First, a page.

For there to be a difference, the vision also needs to articulate why we need to leave ‘here’ and there needs to be a compelling reason to leave ‘here’ to get to ‘there’. There is a difference between ‘here’ and ‘there’ and that’s the difference we want to make.
- Here is: high-street shops
- Here is: commuting to a city office daily
- Here is: large gatherings in a small space, like public transport, cinemas and theatres
- Here is: snacking inside a fast food outlet
- Here is: fossil-fuelled power generation & transport
A vision statement is an articulation of a view of the world that your company and your people are working towards, not what they are expected to do now.
~ Simon Sinek
A journey from ‘here’ to ‘there’.
Mission: There are a series of missions you’ll need to take, to make the difference you want to make.
I’d like to illustrate this with a simple example. When my son was soon to graduate from University he wanted to explore the idea of a pursuing a Masters Degree at a London University, so we planned a trip to visit several of the London universities. You could call this our Vision: to visit Universities in London. To get there we could choose to travel by car or by train. If we choose to drive then we could go via the M6 or the M1, and if we chose to travel by Train we could use the high-speed express or the slower and less costly stopping service.
Once we had arrived we would need to find the right London Underground service (the tube) to use to get near to our destination, and then we would need to walk from the tube station to each University. Also, we would want to have some time for some sightseeing while we were there. These would be delivered in a series of Missions. In this simple example, the Vision was to visit the London universities, and the first Mission was to get to London.
“Your Mission, Jim, should you choose to accept it.”~ from the TV Series “Mission Impossible
The Values that make the Difference
Values: We all have values, whether we realise it or not, and every organisation has values too. Sometimes our actual values line up with our stated values. Of course, all values are equal, however, some values are more equal than others (apologies to George Orwell in Animal Farm), and if everything is important then nothing is important.
We need to be able to narrow down the list of core values that we consider to underpin everything we do in an organisation, and then make sure that every person in the organisation knows what they are, from the CEO to the Janitor to the most recently appointed apprentice.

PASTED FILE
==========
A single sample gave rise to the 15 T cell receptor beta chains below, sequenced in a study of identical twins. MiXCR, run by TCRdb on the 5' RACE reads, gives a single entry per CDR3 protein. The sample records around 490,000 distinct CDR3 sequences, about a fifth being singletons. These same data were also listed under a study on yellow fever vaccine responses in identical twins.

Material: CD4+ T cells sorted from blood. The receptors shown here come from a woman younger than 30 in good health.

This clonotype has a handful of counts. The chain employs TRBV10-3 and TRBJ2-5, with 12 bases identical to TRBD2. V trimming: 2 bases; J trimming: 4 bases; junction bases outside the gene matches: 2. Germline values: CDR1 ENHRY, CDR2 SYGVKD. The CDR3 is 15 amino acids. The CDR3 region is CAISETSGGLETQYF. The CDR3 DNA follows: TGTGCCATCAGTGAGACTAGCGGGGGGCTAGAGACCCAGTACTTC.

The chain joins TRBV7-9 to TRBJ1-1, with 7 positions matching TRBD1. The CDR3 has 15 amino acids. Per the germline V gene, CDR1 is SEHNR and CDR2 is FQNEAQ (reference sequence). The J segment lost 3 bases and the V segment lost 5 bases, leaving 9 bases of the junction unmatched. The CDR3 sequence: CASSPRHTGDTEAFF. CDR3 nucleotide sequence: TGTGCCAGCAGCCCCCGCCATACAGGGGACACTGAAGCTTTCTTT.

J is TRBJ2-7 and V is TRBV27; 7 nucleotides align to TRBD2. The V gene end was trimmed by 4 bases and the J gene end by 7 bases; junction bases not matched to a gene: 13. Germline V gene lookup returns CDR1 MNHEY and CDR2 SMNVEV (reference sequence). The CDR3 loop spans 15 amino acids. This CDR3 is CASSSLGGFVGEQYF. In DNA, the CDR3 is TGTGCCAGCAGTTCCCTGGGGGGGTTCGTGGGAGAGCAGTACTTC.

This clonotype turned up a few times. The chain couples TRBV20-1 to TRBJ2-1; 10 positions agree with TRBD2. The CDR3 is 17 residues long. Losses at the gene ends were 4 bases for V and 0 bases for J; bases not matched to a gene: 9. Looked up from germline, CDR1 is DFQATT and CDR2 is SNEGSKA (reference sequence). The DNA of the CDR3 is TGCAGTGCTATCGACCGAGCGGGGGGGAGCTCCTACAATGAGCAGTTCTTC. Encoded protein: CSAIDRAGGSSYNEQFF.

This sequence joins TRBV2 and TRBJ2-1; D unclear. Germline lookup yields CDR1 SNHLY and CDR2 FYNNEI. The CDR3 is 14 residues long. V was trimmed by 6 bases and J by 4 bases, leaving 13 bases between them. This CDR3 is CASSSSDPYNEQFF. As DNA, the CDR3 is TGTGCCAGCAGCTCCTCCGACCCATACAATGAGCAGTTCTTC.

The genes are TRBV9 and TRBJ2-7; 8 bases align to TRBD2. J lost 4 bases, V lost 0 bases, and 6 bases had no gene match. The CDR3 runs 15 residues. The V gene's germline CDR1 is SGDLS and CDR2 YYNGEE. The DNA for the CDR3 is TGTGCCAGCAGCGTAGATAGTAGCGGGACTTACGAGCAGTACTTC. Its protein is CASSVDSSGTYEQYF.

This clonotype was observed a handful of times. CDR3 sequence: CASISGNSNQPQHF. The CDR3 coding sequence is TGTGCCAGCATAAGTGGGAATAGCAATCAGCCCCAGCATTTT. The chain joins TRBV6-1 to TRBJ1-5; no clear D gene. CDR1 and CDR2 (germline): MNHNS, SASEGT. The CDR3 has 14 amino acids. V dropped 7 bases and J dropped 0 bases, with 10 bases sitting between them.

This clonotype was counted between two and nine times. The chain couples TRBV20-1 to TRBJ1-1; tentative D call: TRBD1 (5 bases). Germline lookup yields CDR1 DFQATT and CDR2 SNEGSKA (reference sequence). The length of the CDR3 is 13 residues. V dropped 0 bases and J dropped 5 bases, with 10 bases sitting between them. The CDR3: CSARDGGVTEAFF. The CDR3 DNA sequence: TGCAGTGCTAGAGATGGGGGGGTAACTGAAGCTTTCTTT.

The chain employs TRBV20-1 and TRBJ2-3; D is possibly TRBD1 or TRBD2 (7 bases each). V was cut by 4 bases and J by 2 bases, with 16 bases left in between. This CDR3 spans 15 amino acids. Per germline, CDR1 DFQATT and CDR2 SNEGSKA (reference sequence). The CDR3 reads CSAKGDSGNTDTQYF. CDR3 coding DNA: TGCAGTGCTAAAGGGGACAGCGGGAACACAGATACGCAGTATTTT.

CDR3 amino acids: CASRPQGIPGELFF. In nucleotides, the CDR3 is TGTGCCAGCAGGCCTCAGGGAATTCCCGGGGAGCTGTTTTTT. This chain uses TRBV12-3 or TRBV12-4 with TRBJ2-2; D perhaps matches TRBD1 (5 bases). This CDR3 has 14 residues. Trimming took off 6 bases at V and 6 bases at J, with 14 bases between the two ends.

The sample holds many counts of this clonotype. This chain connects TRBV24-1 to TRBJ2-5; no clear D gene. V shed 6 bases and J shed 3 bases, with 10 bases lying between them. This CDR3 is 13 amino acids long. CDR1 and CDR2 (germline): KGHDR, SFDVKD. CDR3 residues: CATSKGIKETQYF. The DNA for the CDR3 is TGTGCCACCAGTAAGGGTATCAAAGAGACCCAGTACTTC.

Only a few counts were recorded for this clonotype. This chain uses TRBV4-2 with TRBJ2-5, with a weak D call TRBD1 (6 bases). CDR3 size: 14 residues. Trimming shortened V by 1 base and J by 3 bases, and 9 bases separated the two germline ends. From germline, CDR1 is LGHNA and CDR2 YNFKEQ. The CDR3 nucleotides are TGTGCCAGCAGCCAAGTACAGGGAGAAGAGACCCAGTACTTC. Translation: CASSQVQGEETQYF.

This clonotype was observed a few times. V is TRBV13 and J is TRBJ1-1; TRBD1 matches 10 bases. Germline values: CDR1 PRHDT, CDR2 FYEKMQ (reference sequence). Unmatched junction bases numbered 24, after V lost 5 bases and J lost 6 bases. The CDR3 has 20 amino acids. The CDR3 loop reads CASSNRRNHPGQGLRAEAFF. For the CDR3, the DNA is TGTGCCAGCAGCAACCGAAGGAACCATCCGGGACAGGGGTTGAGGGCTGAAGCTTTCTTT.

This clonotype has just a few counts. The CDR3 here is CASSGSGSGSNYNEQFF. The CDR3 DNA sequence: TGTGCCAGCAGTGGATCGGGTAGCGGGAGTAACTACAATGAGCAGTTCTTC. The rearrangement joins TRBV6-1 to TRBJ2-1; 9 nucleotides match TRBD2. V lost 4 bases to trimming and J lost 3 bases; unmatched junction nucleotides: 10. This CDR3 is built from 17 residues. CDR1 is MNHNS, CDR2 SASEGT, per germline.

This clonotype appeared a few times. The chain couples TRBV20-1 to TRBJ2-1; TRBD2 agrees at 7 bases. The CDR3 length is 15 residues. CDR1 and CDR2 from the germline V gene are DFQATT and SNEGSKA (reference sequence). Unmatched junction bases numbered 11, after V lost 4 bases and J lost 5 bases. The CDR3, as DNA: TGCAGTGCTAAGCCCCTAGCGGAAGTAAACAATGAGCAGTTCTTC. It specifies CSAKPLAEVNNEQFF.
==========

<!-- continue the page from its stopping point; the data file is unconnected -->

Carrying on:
Patrick Lencioni suggests in “The Ideal Team Player” a set of three core values, which are: “Humble, Hungry, and People Smart”, and you will probably have some others. I suggest that you aim for around six core values, and have no fewer than three.
These are the hallmarks of everything you do, and of everyone you employ; they should be evident in your Vision and Mission, and underpin every decision you take and every hire you make.
In my next blog I’ll be looking at identifying the outcomes that will make your difference become a reality.
Further reading from the Kotter Report: There may not be a return to “normal,” and the dramatic shift–not only to the economy and society but also to our understanding of what else may be possible–requires that everyone reevaluate underlying assumptions. From how to bring people together in a safe and nurturing way, to how to add value to society in this new context–leadership from never-before-seen numbers of people is needed, right now.
About Roger Fairhead
Roger is a Leadership specialist and uses the PRIZE Winning Leadership model to help leaders improve their effectiveness and that of their teams, through remote and on-site delivery of keynotes, group training events and individual coaching sessions.
He is the author of several books including "PRIZE Winning Leadership" and “Personal Productivity Planner”, a Chartered Engineer, a Fellow of the Institute of Leadership and Management and a Director of the Global Leadership Network UK with extensive experience in Project Management and Sales.
“He is articulate, tracks complex issues with ease and has an incredible gift for raising pearls of wisdom out of the murky depths of people and process.” His passion is to help people to learn effective leadership skills to lead their teams to capitalize on their strengths and passions to realize their dreams.
Roger also invests into the dreams of families in the world’s underserved communities to offer them small loans that empower them to invest in their future, to provide for their families and give back to their communities.